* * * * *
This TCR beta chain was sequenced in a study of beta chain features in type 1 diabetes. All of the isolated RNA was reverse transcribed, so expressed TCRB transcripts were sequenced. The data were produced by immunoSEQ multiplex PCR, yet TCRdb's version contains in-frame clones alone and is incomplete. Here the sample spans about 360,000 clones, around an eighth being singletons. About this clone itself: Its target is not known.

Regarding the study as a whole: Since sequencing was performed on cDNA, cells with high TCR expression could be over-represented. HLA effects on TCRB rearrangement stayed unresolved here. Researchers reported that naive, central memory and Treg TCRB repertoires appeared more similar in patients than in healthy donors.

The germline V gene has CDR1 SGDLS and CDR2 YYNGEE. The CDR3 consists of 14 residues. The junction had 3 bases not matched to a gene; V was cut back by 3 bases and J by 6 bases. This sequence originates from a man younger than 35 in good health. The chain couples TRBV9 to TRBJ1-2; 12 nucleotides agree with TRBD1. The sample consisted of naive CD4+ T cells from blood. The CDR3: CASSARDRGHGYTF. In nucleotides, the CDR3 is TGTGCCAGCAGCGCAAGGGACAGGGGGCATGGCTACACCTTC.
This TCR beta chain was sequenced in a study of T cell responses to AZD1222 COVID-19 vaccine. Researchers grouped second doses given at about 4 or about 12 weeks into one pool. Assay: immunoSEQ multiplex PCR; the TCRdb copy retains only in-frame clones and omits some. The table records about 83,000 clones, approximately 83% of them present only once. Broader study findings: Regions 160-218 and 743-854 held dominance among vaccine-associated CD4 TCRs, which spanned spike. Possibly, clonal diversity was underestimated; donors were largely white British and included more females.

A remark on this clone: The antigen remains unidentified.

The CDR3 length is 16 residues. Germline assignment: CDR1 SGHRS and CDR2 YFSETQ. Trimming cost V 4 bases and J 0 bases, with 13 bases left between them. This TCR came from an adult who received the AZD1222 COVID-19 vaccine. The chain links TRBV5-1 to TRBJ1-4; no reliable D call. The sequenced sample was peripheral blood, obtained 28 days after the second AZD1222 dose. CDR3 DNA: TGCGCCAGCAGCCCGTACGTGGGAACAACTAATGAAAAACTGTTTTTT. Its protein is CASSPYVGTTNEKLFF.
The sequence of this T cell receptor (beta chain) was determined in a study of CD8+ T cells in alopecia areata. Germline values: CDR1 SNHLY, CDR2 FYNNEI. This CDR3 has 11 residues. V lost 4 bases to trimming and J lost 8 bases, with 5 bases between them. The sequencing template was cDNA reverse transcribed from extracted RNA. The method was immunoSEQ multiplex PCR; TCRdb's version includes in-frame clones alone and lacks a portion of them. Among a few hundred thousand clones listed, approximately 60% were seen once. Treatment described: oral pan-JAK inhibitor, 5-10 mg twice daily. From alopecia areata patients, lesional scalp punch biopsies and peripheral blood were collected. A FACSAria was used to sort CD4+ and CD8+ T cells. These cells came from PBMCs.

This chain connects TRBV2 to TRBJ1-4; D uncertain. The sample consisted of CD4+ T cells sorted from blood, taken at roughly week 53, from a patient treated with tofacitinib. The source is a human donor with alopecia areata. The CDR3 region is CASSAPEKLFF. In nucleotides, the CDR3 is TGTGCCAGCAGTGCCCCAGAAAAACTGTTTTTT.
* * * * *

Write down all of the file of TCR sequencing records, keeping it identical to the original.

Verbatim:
This TCR beta chain was sequenced in a study of beta chain features in type 1 diabetes. All of the isolated RNA was reverse transcribed, so expressed TCRB transcripts were sequenced. The data were produced by immunoSEQ multiplex PCR, yet TCRdb's version contains in-frame clones alone and is incomplete. Here the sample spans about 360,000 clones, around an eighth being singletons. About this clone itself: Its target is not known.

Regarding the study as a whole: Since sequencing was performed on cDNA, cells with high TCR expression could be over-represented. HLA effects on TCRB rearrangement stayed unresolved here. Researchers reported that naive, central memory and Treg TCRB repertoires appeared more similar in patients than in healthy donors.

The germline V gene has CDR1 SGDLS and CDR2 YYNGEE. The CDR3 consists of 14 residues. The junction had 3 bases not matched to a gene; V was cut back by 3 bases and J by 6 bases. This sequence originates from a man younger than 35 in good health. The chain couples TRBV9 to TRBJ1-2; 12 nucleotides agree with TRBD1. The sample consisted of naive CD4+ T cells from blood. The CDR3: CASSARDRGHGYTF. In nucleotides, the CDR3 is TGTGCCAGCAGCGCAAGGGACAGGGGGCATGGCTACACCTTC.
This TCR beta chain was sequenced in a study of T cell responses to AZD1222 COVID-19 vaccine. Researchers grouped second doses given at about 4 or about 12 weeks into one pool. Assay: immunoSEQ multiplex PCR; the TCRdb copy retains only in-frame clones and omits some. The table records about 83,000 clones, approximately 83% of them present only once. Broader study findings: Regions 160-218 and 743-854 held dominance among vaccine-associated CD4 TCRs, which spanned spike. Possibly, clonal diversity was underestimated; donors were largely white British and included more females.

A remark on this clone: The antigen remains unidentified.

The CDR3 length is 16 residues. Germline assignment: CDR1 SGHRS and CDR2 YFSETQ. Trimming cost V 4 bases and J 0 bases, with 13 bases left between them. This TCR came from an adult who received the AZD1222 COVID-19 vaccine. The chain links TRBV5-1 to TRBJ1-4; no reliable D call. The sequenced sample was peripheral blood, obtained 28 days after the second AZD1222 dose. CDR3 DNA: TGCGCCAGCAGCCCGTACGTGGGAACAACTAATGAAAAACTGTTTTTT. Its protein is CASSPYVGTTNEKLFF.
The sequence of this T cell receptor (beta chain) was determined in a study of CD8+ T cells in alopecia areata. Germline values: CDR1 SNHLY, CDR2 FYNNEI. This CDR3 has 11 residues. V lost 4 bases to trimming and J lost 8 bases, with 5 bases between them. The sequencing template was cDNA reverse transcribed from extracted RNA. The method was immunoSEQ multiplex PCR; TCRdb's version includes in-frame clones alone and lacks a portion of them. Among a few hundred thousand clones listed, approximately 60% were seen once. Treatment described: oral pan-JAK inhibitor, 5-10 mg twice daily. From alopecia areata patients, lesional scalp punch biopsies and peripheral blood were collected. A FACSAria was used to sort CD4+ and CD8+ T cells. These cells came from PBMCs.

This chain connects TRBV2 to TRBJ1-4; D uncertain. The sample consisted of CD4+ T cells sorted from blood, taken at roughly week 53, from a patient treated with tofacitinib. The source is a human donor with alopecia areata. The CDR3 region is CASSAPEKLFF. In nucleotides, the CDR3 is TGTGCCAGCAGTGCCCCAGAAAAACTGTTTTTT.